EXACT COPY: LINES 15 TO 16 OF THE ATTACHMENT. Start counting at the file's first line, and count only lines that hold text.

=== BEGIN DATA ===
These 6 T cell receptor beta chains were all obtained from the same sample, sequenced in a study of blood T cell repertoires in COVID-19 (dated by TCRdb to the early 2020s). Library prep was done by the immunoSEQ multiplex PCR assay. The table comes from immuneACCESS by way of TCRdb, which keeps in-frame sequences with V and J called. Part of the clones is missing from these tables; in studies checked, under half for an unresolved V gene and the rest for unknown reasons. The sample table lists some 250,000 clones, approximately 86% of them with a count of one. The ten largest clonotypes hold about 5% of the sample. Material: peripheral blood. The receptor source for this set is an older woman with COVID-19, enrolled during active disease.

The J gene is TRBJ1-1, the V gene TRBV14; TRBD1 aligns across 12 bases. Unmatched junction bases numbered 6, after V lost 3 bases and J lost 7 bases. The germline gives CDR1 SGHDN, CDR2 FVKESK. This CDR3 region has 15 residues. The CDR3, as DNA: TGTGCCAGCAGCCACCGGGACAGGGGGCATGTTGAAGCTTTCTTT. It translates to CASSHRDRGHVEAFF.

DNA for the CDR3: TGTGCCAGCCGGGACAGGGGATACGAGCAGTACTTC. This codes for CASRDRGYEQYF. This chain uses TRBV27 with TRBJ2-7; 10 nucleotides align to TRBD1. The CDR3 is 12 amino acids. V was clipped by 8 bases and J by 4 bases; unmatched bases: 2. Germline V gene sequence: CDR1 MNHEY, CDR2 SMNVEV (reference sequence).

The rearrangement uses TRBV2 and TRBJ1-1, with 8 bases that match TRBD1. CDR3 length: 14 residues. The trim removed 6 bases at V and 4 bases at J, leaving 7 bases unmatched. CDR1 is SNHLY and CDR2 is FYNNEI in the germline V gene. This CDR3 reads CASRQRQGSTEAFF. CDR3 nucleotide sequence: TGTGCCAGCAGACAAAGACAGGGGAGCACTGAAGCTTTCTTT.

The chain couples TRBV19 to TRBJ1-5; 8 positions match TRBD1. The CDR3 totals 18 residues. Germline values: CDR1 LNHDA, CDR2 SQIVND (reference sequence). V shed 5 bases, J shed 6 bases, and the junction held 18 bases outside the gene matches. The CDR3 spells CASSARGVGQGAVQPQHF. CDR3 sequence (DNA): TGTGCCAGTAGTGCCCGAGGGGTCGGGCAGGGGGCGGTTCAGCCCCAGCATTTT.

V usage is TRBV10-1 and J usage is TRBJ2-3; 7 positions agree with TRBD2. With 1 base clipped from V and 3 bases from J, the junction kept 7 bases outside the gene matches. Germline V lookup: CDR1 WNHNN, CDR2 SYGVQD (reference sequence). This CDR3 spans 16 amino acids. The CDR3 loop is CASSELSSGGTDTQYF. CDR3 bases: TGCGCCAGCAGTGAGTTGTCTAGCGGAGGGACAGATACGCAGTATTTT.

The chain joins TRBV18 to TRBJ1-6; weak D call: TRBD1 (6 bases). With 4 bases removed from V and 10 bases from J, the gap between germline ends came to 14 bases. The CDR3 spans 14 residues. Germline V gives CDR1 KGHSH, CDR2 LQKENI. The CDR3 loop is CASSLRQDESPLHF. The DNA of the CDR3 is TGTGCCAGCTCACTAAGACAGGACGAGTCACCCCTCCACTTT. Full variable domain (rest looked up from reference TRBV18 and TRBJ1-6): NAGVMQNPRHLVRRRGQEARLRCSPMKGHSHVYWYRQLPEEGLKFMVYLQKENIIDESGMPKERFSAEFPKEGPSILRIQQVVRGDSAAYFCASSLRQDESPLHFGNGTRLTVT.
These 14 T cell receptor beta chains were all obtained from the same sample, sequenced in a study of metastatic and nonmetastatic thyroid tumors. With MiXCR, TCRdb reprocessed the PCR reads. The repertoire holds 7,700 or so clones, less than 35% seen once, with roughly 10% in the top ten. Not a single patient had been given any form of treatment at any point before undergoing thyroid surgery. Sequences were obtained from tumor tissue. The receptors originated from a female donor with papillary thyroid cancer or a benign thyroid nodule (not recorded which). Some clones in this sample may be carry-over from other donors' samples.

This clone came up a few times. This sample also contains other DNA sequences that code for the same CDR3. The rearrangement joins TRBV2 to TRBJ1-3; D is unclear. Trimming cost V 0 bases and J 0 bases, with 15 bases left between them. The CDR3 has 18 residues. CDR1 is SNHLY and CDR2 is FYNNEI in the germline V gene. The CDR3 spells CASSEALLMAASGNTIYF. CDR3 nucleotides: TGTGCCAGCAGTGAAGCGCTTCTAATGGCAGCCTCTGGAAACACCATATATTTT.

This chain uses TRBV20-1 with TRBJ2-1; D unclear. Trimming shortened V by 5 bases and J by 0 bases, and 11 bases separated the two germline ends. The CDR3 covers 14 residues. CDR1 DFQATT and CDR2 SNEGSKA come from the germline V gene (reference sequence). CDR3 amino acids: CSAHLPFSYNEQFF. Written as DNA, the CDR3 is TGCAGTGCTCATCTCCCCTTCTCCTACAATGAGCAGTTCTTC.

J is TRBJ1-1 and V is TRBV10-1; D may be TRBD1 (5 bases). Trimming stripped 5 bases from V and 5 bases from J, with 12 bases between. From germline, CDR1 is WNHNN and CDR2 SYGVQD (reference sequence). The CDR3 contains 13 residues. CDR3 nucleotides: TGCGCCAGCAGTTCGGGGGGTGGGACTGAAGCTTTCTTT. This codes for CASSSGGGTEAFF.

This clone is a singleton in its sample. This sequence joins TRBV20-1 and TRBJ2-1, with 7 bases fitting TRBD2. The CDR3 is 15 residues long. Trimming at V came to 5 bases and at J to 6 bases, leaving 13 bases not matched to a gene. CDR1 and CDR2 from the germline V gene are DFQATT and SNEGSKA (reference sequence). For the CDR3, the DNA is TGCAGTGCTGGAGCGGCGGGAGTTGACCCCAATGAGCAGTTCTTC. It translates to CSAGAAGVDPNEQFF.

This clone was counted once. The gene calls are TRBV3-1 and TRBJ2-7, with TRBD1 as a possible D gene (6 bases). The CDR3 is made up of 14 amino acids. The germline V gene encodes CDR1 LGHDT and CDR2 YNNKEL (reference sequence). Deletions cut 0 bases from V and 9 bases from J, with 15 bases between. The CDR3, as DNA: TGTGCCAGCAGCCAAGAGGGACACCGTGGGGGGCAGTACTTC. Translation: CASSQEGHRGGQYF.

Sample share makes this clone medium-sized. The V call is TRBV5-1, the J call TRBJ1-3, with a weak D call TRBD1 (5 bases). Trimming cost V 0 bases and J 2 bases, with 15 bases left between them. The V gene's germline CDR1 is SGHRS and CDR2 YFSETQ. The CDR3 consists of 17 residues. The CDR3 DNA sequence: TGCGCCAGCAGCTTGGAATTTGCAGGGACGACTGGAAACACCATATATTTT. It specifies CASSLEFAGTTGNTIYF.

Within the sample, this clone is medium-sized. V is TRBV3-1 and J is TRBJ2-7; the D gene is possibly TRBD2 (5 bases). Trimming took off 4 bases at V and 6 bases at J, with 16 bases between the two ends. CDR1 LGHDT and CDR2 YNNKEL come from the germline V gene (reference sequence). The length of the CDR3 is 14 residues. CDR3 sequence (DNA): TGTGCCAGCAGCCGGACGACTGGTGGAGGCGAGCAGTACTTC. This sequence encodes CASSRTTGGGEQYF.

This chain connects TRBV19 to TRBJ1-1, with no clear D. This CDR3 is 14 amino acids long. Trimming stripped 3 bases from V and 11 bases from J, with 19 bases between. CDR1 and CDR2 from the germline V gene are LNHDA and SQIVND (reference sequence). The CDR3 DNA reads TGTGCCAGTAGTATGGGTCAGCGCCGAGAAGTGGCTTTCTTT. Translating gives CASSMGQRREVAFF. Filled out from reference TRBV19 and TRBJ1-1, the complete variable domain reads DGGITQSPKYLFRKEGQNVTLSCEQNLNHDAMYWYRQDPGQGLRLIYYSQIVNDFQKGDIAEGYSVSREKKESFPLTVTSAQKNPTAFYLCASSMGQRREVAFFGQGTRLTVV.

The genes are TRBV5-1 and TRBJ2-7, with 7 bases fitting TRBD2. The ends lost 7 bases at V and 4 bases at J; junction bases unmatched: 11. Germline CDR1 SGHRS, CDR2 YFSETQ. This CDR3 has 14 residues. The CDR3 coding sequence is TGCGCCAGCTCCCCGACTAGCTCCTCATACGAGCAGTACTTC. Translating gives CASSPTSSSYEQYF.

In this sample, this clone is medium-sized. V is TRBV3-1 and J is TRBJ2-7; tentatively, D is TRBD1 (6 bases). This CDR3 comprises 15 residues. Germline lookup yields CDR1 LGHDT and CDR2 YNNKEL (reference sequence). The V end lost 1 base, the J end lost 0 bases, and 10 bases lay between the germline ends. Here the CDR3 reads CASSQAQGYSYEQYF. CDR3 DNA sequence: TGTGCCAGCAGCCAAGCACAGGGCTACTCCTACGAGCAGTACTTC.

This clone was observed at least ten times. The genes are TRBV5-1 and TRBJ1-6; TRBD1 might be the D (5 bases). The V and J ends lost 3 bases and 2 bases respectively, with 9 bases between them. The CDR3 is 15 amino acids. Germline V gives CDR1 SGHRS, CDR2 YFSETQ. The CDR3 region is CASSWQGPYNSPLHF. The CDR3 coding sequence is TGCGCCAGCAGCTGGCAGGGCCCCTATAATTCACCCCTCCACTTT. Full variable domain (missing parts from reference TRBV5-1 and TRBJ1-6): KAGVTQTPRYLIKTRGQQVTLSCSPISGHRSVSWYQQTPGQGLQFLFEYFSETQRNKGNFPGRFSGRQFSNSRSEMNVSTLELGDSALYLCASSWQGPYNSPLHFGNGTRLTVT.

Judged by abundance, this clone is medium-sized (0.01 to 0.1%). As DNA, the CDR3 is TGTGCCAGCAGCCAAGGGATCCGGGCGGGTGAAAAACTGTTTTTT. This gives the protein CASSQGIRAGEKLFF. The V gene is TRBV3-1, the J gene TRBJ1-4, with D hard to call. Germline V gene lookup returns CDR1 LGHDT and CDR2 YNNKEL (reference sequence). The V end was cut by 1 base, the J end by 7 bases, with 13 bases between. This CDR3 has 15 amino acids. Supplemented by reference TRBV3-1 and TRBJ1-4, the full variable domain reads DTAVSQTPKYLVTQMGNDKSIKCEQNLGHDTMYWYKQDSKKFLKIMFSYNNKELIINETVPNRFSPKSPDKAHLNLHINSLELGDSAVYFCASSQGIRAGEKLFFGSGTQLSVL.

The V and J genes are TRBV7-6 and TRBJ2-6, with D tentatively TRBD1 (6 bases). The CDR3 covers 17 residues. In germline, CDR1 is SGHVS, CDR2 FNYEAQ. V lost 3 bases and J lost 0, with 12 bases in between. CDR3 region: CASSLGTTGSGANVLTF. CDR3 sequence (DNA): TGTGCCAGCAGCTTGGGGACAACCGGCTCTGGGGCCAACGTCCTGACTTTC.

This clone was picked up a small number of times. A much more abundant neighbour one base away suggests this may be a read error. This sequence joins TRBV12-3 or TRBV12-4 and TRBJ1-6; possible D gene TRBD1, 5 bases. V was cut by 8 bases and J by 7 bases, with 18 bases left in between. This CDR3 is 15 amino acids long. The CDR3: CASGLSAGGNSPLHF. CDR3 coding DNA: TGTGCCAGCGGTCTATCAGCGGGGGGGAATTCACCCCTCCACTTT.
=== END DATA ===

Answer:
Within the sample, this clone is medium-sized. V is TRBV3-1 and J is TRBJ2-7; the D gene is possibly TRBD2 (5 bases). Trimming took off 4 bases at V and 6 bases at J, with 16 bases between the two ends. CDR1 LGHDT and CDR2 YNNKEL come from the germline V gene (reference sequence). The length of the CDR3 is 14 residues. CDR3 sequence (DNA): TGTGCCAGCAGCCGGACGACTGGTGGAGGCGAGCAGTACTTC. This sequence encodes CASSRTTGGGEQYF.

This chain connects TRBV19 to TRBJ1-1, with no clear D. This CDR3 is 14 amino acids long. Trimming stripped 3 bases from V and 11 bases from J, with 19 bases between. CDR1 and CDR2 from the germline V gene are LNHDA and SQIVND (reference sequence). The CDR3 DNA reads TGTGCCAGTAGTATGGGTCAGCGCCGAGAAGTGGCTTTCTTT. Translating gives CASSMGQRREVAFF. Filled out from reference TRBV19 and TRBJ1-1, the complete variable domain reads DGGITQSPKYLFRKEGQNVTLSCEQNLNHDAMYWYRQDPGQGLRLIYYSQIVNDFQKGDIAEGYSVSREKKESFPLTVTSAQKNPTAFYLCASSMGQRREVAFFGQGTRLTVV.